2013 Chevrolet Volt, Catskill Mountains, Oct 2012Enlarge Photo
Chevy Volt owners, and even Chevrolet itself, are usually quite proud of the amount of miles the range-extended electric car covers on grid electricity.
The company said last week that 63 percent of all Volt miles driven have been covered on grid power, totaling more than half a billion miles altogether.
But there's one set of Volts that appears to have driven almost exclusively on gasoline, only being plugged in rarely--if ever.
Based on two separate accounts, those are Volts purchased and run by large fleet operators.
And the very different use patterns of these Volts speaks both to the driver education required for plug-in electric cars, and to corporate policies that currently reward gasoline use and penalize plug-in power.
2016 Chevrolet Volt - first teaser image, Aug 2014Enlarge Photo
Last month, InsideEVs related the story of a group of used 2012 and 2013 Volts for sale, with high mileages (30,000 to 100,000 miles) but lifetime blended fuel-economy readings of only 34 to 39 miles per gallon.
Readings of 80 to 100 mpg (blended) are common among owners who use their Volts 40 miles a day or less and recharge the cars overnight. Some Volt owners who plug in as often as possible even complain that the car's display "only" goes as high as 250 mpg.
The seller, Jason Edwards of Maters Motors, confirmed that he had acquired the used Volts from fleets--after they had concluded it was time to replace the cars based on mileage.
"Fleet vehicles are often mismanaged," Edwards told InsideEVs.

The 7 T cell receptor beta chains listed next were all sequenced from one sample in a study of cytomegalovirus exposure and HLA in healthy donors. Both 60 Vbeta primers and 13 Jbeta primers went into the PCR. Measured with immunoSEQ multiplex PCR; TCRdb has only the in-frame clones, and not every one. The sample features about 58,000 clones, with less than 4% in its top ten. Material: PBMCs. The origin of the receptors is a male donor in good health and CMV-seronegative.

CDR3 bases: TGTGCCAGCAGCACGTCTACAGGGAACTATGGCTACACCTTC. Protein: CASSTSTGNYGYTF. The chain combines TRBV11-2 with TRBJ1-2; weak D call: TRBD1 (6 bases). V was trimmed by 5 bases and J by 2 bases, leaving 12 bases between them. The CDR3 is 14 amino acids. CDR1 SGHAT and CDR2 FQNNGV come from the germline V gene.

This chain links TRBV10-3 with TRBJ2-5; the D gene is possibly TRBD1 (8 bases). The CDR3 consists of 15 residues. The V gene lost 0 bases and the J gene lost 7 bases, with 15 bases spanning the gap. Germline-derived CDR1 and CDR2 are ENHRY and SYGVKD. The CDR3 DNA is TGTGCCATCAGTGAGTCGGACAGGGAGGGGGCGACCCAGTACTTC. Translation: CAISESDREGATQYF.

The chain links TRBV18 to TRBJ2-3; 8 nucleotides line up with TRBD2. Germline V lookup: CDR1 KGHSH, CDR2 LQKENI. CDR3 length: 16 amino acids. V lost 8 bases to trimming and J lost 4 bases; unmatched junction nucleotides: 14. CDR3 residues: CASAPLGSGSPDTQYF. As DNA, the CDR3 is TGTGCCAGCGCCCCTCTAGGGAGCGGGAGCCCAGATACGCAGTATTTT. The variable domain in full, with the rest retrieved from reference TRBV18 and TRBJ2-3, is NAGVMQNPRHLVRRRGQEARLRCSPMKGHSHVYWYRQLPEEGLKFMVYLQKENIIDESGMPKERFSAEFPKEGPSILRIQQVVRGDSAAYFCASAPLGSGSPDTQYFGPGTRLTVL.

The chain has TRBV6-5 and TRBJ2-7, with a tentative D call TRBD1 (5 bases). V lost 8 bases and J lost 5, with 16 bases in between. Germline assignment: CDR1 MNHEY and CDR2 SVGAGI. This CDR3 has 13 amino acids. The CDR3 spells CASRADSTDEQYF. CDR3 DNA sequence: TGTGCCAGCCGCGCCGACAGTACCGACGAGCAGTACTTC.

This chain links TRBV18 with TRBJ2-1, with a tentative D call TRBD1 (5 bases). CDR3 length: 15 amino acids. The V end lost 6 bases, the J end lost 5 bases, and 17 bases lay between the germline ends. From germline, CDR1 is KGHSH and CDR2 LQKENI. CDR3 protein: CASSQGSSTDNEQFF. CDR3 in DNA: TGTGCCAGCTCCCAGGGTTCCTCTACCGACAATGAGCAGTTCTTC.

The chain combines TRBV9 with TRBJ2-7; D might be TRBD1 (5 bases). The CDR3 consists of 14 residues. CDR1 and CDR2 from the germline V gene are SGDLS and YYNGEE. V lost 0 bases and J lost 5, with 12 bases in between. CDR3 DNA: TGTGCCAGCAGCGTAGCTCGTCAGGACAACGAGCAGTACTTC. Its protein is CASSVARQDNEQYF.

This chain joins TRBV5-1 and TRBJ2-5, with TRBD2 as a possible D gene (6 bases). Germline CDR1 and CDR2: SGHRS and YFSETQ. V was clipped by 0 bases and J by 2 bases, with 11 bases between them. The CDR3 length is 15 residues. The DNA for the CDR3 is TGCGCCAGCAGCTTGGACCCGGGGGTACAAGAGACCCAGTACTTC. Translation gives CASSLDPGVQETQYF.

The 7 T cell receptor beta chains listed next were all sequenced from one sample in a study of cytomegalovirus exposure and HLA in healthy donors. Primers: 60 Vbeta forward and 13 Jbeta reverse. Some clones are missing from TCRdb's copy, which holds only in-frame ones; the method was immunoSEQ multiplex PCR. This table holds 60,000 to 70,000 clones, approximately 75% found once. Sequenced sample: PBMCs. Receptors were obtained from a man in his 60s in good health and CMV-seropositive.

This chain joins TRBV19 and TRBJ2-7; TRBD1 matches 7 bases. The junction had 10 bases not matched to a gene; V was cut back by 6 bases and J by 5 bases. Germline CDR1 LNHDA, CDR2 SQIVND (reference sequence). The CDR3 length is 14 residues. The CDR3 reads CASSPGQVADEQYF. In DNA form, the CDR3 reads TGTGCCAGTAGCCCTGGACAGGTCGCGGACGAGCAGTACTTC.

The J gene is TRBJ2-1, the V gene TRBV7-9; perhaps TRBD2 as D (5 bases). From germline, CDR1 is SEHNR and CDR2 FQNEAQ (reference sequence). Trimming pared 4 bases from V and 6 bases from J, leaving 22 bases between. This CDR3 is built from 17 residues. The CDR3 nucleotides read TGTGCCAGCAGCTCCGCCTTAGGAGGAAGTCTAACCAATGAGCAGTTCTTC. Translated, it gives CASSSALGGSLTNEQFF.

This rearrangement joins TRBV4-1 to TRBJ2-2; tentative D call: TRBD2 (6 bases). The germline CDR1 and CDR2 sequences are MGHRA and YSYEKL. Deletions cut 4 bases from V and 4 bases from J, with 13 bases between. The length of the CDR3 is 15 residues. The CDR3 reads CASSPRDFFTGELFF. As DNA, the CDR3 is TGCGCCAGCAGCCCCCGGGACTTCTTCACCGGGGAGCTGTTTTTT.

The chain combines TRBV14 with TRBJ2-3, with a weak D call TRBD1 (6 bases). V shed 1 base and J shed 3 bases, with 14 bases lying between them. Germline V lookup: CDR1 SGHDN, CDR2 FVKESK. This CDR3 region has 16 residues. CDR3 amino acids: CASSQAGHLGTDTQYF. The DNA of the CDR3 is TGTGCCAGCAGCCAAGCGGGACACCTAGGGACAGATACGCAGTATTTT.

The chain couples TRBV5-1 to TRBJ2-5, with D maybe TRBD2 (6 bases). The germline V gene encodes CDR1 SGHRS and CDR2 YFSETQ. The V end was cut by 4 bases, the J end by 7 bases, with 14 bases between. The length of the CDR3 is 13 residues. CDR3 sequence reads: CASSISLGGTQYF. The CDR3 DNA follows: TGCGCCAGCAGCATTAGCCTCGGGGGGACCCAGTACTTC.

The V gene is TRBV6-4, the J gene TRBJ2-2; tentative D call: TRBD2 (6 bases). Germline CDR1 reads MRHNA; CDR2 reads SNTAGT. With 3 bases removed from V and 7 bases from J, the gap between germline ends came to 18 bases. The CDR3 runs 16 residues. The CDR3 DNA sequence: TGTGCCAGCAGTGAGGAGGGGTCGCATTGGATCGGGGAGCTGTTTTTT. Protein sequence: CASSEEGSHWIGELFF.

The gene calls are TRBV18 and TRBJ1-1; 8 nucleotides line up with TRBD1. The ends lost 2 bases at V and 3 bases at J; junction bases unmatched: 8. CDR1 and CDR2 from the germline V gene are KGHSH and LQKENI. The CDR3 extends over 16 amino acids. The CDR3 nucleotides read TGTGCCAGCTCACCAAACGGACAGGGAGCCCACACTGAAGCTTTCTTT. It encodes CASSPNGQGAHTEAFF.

"The fleet owners have taken advantage of government and state incentives," he noted.
2013 Chevrolet Volt - Driven, December 2012Enlarge Photo
But the challenge is that "operators are often reimbursed for the gas they buy, but not the electricity in their home for plugging in--so they just drive them."
And data from an earlier Dutch study of fleet vehicles backs up that assertion.
In 2012, researchers studied 60 range-extended electric and plug-in hybrid vehicles in use by fleet leasing company Arval.
The 30-mpg Volt
They found that the cars, on average, used 80 percent more fuel than the ratings provided by the manufacturers. (Those ratings, on the European test cycle, were generally higher than EPA ratings would have been for the same cars.)
The worst usage figure came from the owner of an Opel Ampera (essentially a European version of the Chevrolet Volt) whose fuel economy came in at 30.2 mpg (7.8 liters per 100 km).
2011 Chevrolet Volt plugged into Coulomb Technologies 240V wall charging unitEnlarge Photo
The lesson here is that incentives are important: If you only reimburse owners of range-extended electric cars in fleet use for the gasoline they buy--but not for the electricity they use--then those cars won't get recharged very often, if at all.
In the end, we suspect that cost-concscious fleet owners will figure this out.
They'll analyze the higher purchase costs of vehicles with both engines and plugs, look at the gasoline usage--30 to 35 mpg isn't particularly laudable for a compact four-seat hatchback, these days--and notice that their lifetime ownership cost is higher than it should be.
Gas prices, San Francisco, CAEnlarge Photo
Change will come?
Then comes the process of working out how a corporate should reimburse an employee for some number between 5 and 20 kilowatt-hours of electricity drawn from the employee's home.
Consider that at 12 cents per kilowatt-hour (the U.S. average), a Volt traveling on electricity will cost $1.20 to $1.50 for 40 miles--against about $5.00 for gasoline to cover the same 40 miles at 30 to 35 mpg.
Over time, corporations will add up the cost differentials--and start to figure out how to change their policies.
One of the duties of vehicle-fleet managers everywhere is to reduce the overall operating cost per mile of the company's cars and trucks.
So while it won't be easy, we suspect the savings in fuel cost will make it happen eventually.
None too soon, from the point of view of most Volt owners and electric-car advocates.